DON out to get me? - page 2

i'm a new nurse. got my pn license in january. been working at the same ltc fac since xmas eve. i feel i'm adjusting well to the job, but having major issues with the don and other nurses. the... Read More

  1. by   stressed5242
    Grasshopper, you should get out of there. LTC is awful, i can't speak for every facility but there are alot in my area that should lose their license. The patient care in alot of these facilities are horrendous & nurses are so overworked and their licenses are jeopardized every day ! The only thing admistrators are concerned about is saving a few bucks. Everytime the state comes into our facility, They call in more CNA's, Upper mgmt and the DON come down & feed patients, it is such bullsh*t !! In the evening there are mice, roaches & god knows what else running around in patients rooms ! We have found dead ones, and patients tell us all the time that mice have been in their room. and mgmt says "they have dementia", it's disgusting ! I will never send my mom to a LTC facility in my area !! Patients fall & are put back into bed cuz the nurse doesn't want the hassel of paperwork, Other nurses are apprehensive on reporting this particular nurse because she is the DON's sister !! We would be fired !! some of us have children & can't afford to be fired !! what do you do ?? it's an ugly, ugly world !!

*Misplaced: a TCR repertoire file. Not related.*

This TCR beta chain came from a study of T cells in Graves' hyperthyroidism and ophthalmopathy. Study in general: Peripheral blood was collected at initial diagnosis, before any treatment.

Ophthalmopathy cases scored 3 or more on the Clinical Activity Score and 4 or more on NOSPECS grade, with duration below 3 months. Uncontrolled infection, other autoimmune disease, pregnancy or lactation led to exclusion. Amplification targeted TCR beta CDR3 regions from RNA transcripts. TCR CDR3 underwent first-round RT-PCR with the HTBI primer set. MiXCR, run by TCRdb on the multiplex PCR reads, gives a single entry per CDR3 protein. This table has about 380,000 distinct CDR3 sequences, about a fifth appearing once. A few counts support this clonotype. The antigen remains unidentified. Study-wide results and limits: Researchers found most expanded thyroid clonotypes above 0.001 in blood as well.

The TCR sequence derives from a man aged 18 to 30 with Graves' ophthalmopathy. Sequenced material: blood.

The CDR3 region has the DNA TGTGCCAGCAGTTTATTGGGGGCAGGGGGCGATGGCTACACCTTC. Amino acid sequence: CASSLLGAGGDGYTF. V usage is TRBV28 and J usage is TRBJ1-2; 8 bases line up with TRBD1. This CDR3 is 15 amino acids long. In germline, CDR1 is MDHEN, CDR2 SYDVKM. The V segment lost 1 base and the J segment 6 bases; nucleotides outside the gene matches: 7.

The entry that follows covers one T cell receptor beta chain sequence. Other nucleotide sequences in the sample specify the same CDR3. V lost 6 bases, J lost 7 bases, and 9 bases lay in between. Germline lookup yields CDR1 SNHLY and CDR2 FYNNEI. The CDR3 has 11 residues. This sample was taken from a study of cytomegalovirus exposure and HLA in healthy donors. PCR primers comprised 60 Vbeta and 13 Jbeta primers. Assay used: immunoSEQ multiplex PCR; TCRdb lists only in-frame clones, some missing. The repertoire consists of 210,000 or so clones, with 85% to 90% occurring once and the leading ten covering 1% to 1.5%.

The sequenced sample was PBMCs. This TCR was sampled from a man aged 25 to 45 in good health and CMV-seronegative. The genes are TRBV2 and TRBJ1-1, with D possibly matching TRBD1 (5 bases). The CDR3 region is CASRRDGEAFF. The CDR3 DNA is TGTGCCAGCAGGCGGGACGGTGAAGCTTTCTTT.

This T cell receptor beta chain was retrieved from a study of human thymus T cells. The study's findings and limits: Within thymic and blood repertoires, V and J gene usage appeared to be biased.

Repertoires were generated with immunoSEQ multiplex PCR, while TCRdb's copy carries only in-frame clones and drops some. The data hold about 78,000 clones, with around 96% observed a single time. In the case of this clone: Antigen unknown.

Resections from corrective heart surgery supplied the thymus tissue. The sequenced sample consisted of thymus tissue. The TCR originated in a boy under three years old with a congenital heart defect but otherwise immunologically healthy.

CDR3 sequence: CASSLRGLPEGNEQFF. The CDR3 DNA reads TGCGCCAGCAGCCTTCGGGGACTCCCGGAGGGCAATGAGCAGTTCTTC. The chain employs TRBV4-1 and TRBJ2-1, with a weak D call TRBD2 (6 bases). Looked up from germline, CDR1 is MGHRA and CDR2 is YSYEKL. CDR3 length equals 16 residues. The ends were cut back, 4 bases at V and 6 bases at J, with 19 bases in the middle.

2. by   morte
    Quote from Grasshopper01
    The other things she's called me for:

    1) a resident wanted to file a complaint against a CNA from the evening shift b/c she had left her sitting in her own feces, urine for 5 hrs, refused to clean her 3 or 4 x's with different excuses of why she couldn't do it. I wrote a lengthy note to the DON and left it in her box. In the nurse's notes I wrote: "Res requested to file a complaint against staff member on evening shift, had concerns r/t care, felt requests were being ignored. DON notified of situation." DON said she thought I needed to put a positive spin on the situation. I told her it was a very negative situation and asked how I could possibly make it more positive.. From her response, I got the impression she wanted me to lie.